The first cookbook of its kind, The Culinary Cyclist is a gorgeous staple for any kitchen where bicycling and healthy, delicious food are priorities. This lovingly illustrated cookbook is your guide to hedonistic two-wheeled living. Recipes are all gluten free and vegetarian. Decadent basics such as a creamy sea salt chocolate cake and baked eggs in avocado halves are paired with cheerful instructions for gracefully hosting a dinner party, gifting food, bulk shopping by bicycle, and two-wheeled picnics. The cookbook is suitable for experienced cooks looking to add kitchen flair to their repertoire as well as beginners in the kitchen who want to start out their culinary lives on the right foot.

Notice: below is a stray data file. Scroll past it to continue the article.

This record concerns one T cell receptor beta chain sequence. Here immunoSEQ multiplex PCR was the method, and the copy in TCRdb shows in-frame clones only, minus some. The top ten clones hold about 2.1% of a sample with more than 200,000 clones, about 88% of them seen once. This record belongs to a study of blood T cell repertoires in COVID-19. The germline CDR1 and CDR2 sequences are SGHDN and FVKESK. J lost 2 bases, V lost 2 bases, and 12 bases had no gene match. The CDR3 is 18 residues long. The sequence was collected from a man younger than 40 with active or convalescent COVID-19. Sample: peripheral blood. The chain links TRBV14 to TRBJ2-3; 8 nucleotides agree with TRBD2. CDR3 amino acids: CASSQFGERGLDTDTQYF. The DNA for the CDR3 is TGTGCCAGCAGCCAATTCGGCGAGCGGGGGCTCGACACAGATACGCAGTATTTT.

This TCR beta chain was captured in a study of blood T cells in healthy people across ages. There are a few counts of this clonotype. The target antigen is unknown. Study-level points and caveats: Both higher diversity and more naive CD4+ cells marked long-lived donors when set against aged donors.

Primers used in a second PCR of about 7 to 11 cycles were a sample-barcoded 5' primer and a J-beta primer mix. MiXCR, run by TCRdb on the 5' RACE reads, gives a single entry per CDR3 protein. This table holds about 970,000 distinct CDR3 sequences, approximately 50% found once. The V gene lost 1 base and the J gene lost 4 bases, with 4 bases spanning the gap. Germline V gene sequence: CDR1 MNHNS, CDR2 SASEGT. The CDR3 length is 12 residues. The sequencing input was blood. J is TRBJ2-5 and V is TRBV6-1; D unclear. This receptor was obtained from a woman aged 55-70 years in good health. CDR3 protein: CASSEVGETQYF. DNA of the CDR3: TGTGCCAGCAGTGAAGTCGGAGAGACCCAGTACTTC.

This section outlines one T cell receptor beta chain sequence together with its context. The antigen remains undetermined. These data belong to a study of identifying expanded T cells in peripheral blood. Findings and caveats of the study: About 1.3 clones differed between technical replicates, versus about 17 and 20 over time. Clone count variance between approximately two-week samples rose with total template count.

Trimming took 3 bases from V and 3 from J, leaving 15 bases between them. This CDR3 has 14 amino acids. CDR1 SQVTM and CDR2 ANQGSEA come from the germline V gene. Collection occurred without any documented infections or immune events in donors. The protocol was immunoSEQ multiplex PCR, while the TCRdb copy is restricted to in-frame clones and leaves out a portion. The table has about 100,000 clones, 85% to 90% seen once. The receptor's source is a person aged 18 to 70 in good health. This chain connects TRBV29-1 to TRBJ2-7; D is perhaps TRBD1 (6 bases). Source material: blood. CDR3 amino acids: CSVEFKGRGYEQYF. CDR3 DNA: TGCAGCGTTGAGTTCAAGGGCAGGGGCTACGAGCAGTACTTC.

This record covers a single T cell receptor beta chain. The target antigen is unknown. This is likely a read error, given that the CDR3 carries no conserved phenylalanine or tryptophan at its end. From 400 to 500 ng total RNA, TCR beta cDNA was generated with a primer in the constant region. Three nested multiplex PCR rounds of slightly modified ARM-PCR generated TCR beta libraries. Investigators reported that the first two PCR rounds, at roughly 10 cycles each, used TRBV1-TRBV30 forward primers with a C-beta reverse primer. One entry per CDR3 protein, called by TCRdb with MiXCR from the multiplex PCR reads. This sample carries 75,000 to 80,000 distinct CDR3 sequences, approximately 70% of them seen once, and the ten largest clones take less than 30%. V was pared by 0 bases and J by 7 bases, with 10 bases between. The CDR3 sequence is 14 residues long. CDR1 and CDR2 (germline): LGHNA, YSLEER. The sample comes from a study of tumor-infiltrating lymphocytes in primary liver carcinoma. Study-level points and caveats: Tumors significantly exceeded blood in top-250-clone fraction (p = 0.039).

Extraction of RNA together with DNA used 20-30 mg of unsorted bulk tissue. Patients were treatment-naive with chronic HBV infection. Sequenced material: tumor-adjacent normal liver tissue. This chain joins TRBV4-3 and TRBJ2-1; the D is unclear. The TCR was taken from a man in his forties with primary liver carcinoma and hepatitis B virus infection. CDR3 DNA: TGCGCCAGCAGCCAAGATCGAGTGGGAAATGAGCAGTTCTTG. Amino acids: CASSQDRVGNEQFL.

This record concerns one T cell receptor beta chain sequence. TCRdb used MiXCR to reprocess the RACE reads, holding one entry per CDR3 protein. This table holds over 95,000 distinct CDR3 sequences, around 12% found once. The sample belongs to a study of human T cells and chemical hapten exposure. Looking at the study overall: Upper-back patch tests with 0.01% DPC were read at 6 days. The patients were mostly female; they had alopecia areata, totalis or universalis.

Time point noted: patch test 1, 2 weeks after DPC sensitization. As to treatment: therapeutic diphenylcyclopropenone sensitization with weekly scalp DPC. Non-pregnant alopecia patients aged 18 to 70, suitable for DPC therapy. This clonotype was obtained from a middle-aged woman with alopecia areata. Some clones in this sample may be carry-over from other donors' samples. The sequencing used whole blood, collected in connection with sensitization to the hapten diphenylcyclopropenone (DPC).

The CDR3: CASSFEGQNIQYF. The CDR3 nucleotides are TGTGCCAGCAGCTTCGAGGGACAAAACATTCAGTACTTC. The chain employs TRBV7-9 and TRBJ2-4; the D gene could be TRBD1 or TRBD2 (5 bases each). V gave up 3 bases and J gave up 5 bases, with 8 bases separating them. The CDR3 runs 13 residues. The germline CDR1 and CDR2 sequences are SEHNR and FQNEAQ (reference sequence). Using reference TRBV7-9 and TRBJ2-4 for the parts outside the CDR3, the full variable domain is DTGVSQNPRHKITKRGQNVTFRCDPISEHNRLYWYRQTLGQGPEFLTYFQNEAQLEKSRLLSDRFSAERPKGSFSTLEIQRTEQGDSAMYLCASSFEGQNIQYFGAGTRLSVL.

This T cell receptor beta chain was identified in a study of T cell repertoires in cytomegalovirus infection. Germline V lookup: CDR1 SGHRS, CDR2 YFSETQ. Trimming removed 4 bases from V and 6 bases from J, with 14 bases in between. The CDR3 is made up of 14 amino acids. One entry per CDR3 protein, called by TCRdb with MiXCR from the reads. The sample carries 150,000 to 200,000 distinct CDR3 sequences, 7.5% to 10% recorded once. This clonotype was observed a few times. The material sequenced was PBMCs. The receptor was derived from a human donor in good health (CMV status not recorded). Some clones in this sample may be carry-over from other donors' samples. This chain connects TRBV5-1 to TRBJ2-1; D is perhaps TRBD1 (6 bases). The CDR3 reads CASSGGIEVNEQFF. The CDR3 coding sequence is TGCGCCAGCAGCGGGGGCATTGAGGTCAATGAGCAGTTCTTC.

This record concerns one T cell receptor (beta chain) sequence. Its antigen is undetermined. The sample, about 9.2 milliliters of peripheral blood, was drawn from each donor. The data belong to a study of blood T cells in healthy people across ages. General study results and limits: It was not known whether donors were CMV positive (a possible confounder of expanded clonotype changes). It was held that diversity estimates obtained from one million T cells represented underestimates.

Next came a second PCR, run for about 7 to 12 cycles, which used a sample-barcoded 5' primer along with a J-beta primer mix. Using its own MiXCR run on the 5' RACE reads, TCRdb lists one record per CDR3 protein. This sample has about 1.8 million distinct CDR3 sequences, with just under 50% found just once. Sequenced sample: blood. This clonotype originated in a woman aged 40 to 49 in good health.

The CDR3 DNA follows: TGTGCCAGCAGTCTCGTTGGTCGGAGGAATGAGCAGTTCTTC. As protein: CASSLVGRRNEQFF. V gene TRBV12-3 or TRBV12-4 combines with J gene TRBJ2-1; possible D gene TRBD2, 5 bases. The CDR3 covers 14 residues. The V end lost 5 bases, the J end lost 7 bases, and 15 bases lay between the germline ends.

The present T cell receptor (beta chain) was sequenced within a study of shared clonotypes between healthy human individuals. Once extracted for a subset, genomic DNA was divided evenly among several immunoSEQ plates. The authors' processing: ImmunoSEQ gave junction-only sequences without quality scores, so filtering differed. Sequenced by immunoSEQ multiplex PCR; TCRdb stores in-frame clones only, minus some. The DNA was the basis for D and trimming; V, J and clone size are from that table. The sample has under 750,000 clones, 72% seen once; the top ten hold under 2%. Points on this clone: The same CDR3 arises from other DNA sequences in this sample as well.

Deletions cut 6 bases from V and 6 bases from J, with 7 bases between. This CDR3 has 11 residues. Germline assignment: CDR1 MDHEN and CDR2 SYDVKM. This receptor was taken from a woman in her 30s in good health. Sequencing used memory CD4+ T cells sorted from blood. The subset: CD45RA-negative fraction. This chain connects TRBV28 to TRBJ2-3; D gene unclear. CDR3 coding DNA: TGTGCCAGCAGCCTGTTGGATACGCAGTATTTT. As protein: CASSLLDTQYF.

A Doll's House is a three-act play in prose by Henrik Ibsen. It premiered at the Royal Theatre in Copenhagen, Denmark, on 21 December 1879, having been published earlier that month. The play is significant for its critical attitude toward 19th-century marriage norms. It aroused great controversy at the time, as it concludes with the protagonist, Nora, leaving her husband and children because she wants to discover herself. Ibsen was inspired by the belief that "a woman cannot be herself in modern society," since it is "an exclusively male society, with laws made by men and with prosecutors and judges who assess feminine conduct from a masculine standpoint." Its ideas can also be seen as having a wider application: Michael Meyer argued that the play's theme is not women's rights, but rather "the need of every individual to find out the kind of person he or she really is and to strive to become that person." In a speech given to the Norwegian Association for Women's Rights in 1898, Ibsen insisted that he "must disclaim the honor of having consciously worked for the women's rights movement," since he wrote "without any conscious thought of making propaganda," his task having been "the description of humanity." In 2006, the centennial of Ibsen's death, A Doll's House held the distinction of being the world's most performed play for that year. UNESCO has inscribed Ibsen's autographed manuscripts of A Doll's House on the Memory of the World Register in 2001, in recognition of their historical value.